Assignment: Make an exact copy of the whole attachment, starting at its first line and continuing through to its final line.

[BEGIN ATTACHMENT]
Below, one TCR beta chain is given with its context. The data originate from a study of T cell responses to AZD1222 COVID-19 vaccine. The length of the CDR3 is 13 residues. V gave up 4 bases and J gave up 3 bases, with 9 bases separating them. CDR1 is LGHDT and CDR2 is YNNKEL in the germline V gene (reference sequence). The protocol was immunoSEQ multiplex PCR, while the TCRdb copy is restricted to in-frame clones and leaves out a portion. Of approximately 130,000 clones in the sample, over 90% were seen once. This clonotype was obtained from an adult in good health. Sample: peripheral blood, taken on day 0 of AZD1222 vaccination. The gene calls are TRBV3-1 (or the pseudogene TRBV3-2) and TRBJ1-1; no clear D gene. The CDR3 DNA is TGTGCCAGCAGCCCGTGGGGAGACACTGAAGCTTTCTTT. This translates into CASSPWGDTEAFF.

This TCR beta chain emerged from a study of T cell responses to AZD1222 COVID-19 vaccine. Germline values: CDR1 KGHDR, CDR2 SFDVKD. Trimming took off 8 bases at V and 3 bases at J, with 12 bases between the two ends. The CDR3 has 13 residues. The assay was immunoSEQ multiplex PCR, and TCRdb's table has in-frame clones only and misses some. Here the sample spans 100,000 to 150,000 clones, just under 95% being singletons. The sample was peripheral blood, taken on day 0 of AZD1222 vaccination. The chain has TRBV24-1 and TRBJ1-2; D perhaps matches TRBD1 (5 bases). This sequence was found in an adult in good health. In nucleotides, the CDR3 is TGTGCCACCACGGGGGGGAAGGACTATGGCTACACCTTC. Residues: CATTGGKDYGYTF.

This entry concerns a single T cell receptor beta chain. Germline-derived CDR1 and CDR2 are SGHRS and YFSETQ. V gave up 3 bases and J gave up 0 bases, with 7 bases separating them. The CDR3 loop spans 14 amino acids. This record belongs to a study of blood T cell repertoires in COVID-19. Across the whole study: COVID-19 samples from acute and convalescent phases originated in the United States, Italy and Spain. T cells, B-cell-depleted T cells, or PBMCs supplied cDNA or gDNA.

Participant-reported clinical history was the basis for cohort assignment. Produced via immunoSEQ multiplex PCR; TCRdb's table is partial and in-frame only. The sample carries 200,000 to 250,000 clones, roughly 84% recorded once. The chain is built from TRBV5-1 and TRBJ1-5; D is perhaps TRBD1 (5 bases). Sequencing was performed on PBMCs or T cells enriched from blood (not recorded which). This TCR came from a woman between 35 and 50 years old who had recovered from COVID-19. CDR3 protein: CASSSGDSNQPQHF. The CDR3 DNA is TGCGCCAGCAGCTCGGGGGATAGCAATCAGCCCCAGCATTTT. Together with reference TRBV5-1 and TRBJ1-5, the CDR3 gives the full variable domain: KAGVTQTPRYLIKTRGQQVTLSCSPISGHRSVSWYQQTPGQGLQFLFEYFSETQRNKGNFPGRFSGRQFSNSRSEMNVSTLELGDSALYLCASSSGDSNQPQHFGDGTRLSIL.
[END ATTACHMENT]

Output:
Below, one TCR beta chain is given with its context. The data originate from a study of T cell responses to AZD1222 COVID-19 vaccine. The length of the CDR3 is 13 residues. V gave up 4 bases and J gave up 3 bases, with 9 bases separating them. CDR1 is LGHDT and CDR2 is YNNKEL in the germline V gene (reference sequence). The protocol was immunoSEQ multiplex PCR, while the TCRdb copy is restricted to in-frame clones and leaves out a portion. Of approximately 130,000 clones in the sample, over 90% were seen once. This clonotype was obtained from an adult in good health. Sample: peripheral blood, taken on day 0 of AZD1222 vaccination. The gene calls are TRBV3-1 (or the pseudogene TRBV3-2) and TRBJ1-1; no clear D gene. The CDR3 DNA is TGTGCCAGCAGCCCGTGGGGAGACACTGAAGCTTTCTTT. This translates into CASSPWGDTEAFF.

This TCR beta chain emerged from a study of T cell responses to AZD1222 COVID-19 vaccine. Germline values: CDR1 KGHDR, CDR2 SFDVKD. Trimming took off 8 bases at V and 3 bases at J, with 12 bases between the two ends. The CDR3 has 13 residues. The assay was immunoSEQ multiplex PCR, and TCRdb's table has in-frame clones only and misses some. Here the sample spans 100,000 to 150,000 clones, just under 95% being singletons. The sample was peripheral blood, taken on day 0 of AZD1222 vaccination. The chain has TRBV24-1 and TRBJ1-2; D perhaps matches TRBD1 (5 bases). This sequence was found in an adult in good health. In nucleotides, the CDR3 is TGTGCCACCACGGGGGGGAAGGACTATGGCTACACCTTC. Residues: CATTGGKDYGYTF.

This entry concerns a single T cell receptor beta chain. Germline-derived CDR1 and CDR2 are SGHRS and YFSETQ. V gave up 3 bases and J gave up 0 bases, with 7 bases separating them. The CDR3 loop spans 14 amino acids. This record belongs to a study of blood T cell repertoires in COVID-19. Across the whole study: COVID-19 samples from acute and convalescent phases originated in the United States, Italy and Spain. T cells, B-cell-depleted T cells, or PBMCs supplied cDNA or gDNA.

Participant-reported clinical history was the basis for cohort assignment. Produced via immunoSEQ multiplex PCR; TCRdb's table is partial and in-frame only. The sample carries 200,000 to 250,000 clones, roughly 84% recorded once. The chain is built from TRBV5-1 and TRBJ1-5; D is perhaps TRBD1 (5 bases). Sequencing was performed on PBMCs or T cells enriched from blood (not recorded which). This TCR came from a woman between 35 and 50 years old who had recovered from COVID-19. CDR3 protein: CASSSGDSNQPQHF. The CDR3 DNA is TGCGCCAGCAGCTCGGGGGATAGCAATCAGCCCCAGCATTTT. Together with reference TRBV5-1 and TRBJ1-5, the CDR3 gives the full variable domain: KAGVTQTPRYLIKTRGQQVTLSCSPISGHRSVSWYQQTPGQGLQFLFEYFSETQRNKGNFPGRFSGRQFSNSRSEMNVSTLELGDSALYLCASSSGDSNQPQHFGDGTRLSIL.